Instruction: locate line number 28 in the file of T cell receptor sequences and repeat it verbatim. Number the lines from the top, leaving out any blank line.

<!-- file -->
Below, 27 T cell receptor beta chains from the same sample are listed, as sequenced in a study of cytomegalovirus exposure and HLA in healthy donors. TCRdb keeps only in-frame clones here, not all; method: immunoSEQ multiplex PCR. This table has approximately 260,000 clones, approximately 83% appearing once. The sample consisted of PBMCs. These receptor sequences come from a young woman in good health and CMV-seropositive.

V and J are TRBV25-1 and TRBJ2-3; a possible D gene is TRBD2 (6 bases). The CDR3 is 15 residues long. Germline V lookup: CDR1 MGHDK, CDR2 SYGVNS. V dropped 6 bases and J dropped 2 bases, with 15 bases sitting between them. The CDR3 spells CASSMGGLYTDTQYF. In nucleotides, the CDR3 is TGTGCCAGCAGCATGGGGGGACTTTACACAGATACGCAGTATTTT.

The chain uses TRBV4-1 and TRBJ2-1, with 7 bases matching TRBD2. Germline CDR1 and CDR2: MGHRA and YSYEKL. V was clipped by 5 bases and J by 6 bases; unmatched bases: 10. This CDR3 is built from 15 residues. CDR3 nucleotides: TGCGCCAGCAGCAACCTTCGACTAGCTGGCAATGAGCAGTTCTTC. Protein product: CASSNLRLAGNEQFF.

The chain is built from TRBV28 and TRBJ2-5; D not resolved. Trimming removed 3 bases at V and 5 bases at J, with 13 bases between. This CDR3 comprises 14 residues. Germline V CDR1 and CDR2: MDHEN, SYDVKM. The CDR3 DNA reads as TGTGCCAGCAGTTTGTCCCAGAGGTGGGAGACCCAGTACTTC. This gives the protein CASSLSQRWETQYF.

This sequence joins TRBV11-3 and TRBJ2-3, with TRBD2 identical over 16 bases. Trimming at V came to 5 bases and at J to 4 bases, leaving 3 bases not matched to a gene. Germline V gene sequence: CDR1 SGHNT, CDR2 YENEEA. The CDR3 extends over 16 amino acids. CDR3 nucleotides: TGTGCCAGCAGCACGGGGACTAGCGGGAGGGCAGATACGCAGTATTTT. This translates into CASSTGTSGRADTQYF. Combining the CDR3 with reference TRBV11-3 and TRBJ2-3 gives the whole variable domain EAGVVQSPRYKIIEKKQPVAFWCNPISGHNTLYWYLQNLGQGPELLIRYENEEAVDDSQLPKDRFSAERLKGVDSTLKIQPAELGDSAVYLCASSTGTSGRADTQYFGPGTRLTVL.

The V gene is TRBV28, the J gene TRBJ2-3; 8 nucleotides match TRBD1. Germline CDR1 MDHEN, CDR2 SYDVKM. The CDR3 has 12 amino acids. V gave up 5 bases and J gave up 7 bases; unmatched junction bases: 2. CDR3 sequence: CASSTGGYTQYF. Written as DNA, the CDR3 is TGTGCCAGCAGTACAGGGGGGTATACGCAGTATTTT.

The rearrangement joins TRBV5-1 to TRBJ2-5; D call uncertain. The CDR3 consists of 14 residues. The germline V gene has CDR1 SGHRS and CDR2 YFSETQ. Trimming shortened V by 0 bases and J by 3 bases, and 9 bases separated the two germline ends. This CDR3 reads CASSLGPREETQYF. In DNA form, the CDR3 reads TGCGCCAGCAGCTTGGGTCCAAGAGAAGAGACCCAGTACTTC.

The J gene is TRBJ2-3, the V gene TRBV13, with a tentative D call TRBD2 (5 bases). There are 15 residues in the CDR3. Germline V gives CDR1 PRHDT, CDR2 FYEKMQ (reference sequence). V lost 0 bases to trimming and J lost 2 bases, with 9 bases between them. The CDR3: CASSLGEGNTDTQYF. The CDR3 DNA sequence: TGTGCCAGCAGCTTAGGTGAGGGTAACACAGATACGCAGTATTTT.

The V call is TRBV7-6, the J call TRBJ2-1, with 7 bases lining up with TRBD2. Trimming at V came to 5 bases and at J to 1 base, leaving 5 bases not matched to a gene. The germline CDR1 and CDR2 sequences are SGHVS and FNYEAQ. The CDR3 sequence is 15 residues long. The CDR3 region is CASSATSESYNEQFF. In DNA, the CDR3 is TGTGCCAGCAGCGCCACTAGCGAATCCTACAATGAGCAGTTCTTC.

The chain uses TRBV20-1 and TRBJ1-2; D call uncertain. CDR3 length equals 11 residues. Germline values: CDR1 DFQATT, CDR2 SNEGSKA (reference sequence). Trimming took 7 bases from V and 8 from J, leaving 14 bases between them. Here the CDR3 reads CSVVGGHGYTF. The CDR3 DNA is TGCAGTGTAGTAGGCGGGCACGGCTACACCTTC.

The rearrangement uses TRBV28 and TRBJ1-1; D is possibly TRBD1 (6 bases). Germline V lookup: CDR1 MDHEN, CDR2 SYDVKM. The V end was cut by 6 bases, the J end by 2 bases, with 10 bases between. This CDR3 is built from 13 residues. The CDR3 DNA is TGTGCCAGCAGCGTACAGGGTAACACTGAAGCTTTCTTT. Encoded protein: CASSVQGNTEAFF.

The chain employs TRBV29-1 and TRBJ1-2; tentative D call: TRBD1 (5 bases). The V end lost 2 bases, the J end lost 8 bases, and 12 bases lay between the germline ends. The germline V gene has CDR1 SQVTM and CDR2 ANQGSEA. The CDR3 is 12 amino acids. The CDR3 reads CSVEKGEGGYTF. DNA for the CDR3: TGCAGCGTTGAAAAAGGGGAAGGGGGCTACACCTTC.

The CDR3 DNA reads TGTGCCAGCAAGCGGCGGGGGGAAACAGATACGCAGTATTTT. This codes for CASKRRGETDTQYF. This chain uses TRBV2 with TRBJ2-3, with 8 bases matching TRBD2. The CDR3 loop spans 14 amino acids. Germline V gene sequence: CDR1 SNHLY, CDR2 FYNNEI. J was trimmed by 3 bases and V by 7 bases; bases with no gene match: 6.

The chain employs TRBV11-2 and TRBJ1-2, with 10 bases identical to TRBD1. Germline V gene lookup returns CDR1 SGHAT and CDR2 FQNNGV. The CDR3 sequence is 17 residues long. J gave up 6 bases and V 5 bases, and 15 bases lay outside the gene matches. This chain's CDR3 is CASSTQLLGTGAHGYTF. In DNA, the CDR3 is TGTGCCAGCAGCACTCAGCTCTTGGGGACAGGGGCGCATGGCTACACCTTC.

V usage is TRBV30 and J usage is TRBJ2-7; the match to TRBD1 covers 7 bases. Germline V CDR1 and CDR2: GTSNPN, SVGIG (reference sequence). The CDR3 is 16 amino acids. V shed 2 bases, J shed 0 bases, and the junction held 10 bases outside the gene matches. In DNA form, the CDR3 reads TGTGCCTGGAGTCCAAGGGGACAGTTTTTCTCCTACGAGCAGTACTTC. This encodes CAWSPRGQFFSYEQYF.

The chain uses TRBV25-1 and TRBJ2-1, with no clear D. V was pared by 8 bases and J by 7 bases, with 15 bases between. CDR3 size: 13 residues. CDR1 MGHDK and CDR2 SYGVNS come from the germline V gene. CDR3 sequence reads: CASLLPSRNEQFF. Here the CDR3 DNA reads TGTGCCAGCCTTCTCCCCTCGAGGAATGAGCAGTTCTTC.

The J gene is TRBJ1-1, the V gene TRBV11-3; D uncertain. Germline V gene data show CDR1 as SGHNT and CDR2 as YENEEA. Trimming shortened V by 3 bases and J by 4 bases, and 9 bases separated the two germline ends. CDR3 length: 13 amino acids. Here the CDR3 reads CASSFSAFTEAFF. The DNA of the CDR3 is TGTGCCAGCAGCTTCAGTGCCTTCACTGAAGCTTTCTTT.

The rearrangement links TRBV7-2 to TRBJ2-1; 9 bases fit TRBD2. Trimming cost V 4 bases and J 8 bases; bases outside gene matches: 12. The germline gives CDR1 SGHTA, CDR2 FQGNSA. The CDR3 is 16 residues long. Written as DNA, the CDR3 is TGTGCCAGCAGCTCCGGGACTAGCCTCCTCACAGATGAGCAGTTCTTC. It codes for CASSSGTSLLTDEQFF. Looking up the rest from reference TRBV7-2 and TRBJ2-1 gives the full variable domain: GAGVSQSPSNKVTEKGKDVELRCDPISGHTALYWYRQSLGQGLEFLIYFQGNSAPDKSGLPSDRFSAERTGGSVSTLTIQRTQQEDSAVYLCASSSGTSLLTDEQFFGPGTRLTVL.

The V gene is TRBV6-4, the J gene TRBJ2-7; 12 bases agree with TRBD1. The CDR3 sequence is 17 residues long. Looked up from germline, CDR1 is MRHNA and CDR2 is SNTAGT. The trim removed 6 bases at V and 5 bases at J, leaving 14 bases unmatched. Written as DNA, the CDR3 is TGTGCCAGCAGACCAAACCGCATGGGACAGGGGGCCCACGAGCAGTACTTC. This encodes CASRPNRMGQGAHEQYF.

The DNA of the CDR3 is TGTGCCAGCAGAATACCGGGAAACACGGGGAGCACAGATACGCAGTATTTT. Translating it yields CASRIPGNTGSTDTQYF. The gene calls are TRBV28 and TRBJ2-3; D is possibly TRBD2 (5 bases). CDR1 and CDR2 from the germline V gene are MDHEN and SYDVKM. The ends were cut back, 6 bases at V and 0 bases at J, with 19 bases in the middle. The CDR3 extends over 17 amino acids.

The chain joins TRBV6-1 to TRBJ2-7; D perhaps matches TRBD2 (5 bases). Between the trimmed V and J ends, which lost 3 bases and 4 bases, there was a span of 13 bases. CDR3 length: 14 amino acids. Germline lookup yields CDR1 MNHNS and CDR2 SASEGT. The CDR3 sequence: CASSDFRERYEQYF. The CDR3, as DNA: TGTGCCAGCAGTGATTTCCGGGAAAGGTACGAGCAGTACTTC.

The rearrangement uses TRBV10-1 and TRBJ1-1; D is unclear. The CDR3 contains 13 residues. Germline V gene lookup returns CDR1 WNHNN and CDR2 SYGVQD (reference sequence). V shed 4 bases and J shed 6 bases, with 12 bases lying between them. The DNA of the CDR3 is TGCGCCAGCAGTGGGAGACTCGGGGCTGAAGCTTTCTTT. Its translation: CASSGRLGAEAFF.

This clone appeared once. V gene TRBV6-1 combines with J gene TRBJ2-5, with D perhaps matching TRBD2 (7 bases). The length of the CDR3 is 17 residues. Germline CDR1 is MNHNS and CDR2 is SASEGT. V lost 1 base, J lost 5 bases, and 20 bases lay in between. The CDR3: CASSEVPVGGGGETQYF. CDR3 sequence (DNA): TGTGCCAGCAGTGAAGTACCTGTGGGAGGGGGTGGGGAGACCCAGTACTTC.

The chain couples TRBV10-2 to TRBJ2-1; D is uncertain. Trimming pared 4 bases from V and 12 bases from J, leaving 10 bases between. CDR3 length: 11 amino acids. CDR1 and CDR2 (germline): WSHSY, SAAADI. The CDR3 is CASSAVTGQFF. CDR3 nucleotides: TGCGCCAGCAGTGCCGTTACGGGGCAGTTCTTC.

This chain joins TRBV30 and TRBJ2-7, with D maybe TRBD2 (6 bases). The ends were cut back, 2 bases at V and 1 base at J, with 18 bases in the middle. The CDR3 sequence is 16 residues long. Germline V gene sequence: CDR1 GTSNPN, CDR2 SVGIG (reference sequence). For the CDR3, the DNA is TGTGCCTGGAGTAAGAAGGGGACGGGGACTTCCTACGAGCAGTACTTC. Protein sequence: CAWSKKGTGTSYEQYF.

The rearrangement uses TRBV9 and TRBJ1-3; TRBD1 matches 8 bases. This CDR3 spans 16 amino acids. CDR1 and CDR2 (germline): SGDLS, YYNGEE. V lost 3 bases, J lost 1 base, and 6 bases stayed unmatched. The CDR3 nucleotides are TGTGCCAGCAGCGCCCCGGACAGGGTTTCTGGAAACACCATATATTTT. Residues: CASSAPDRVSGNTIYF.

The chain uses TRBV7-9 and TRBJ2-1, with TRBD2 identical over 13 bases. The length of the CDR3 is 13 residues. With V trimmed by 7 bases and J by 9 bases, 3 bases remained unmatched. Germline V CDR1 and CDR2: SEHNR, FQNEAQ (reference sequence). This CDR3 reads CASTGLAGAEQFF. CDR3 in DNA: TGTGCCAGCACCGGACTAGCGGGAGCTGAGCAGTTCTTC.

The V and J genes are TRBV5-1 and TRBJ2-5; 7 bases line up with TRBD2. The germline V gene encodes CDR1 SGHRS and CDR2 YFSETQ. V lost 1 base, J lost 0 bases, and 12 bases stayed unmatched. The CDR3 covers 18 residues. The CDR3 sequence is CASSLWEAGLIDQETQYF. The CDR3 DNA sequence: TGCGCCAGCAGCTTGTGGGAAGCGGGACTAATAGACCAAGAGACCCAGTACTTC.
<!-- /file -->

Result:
The V and J genes are TRBV5-1 and TRBJ2-5; 7 bases line up with TRBD2. The germline V gene encodes CDR1 SGHRS and CDR2 YFSETQ. V lost 1 base, J lost 0 bases, and 12 bases stayed unmatched. The CDR3 covers 18 residues. The CDR3 sequence is CASSLWEAGLIDQETQYF. The CDR3 DNA sequence: TGCGCCAGCAGCTTGTGGGAAGCGGGACTAATAGACCAAGAGACCCAGTACTTC.